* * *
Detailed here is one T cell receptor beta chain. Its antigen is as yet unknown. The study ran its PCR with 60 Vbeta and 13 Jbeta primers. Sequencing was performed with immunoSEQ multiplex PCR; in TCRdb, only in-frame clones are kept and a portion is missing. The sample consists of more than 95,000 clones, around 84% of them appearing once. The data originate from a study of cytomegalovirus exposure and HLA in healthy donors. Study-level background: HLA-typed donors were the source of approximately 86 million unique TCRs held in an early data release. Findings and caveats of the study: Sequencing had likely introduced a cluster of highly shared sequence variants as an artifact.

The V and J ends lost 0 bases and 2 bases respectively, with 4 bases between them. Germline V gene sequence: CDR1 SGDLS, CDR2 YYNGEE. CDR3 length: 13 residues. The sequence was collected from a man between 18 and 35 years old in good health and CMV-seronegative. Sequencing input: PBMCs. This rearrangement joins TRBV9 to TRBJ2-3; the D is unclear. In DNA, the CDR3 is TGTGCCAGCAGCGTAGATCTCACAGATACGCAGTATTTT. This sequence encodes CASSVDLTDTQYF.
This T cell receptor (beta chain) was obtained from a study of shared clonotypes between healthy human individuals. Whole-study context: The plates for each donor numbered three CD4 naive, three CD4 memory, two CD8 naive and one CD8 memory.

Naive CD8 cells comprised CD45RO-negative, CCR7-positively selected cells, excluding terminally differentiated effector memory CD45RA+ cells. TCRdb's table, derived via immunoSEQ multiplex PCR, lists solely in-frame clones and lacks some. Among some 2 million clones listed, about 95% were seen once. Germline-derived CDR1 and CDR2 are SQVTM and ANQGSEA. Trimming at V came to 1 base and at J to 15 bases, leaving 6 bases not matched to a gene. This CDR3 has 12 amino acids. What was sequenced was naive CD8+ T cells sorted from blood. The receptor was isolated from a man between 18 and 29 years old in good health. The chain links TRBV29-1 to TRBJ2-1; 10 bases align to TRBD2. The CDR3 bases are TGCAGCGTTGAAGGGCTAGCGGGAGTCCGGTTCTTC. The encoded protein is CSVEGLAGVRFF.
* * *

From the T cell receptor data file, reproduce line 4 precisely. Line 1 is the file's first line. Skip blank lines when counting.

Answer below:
Naive CD8 cells comprised CD45RO-negative, CCR7-positively selected cells, excluding terminally differentiated effector memory CD45RA+ cells. TCRdb's table, derived via immunoSEQ multiplex PCR, lists solely in-frame clones and lacks some. Among some 2 million clones listed, about 95% were seen once. Germline-derived CDR1 and CDR2 are SQVTM and ANQGSEA. Trimming at V came to 1 base and at J to 15 bases, leaving 6 bases not matched to a gene. This CDR3 has 12 amino acids. What was sequenced was naive CD8+ T cells sorted from blood. The receptor was isolated from a man between 18 and 29 years old in good health. The chain links TRBV29-1 to TRBJ2-1; 10 bases align to TRBD2. The CDR3 bases are TGCAGCGTTGAAGGGCTAGCGGGAGTCCGGTTCTTC. The encoded protein is CSVEGLAGVRFF.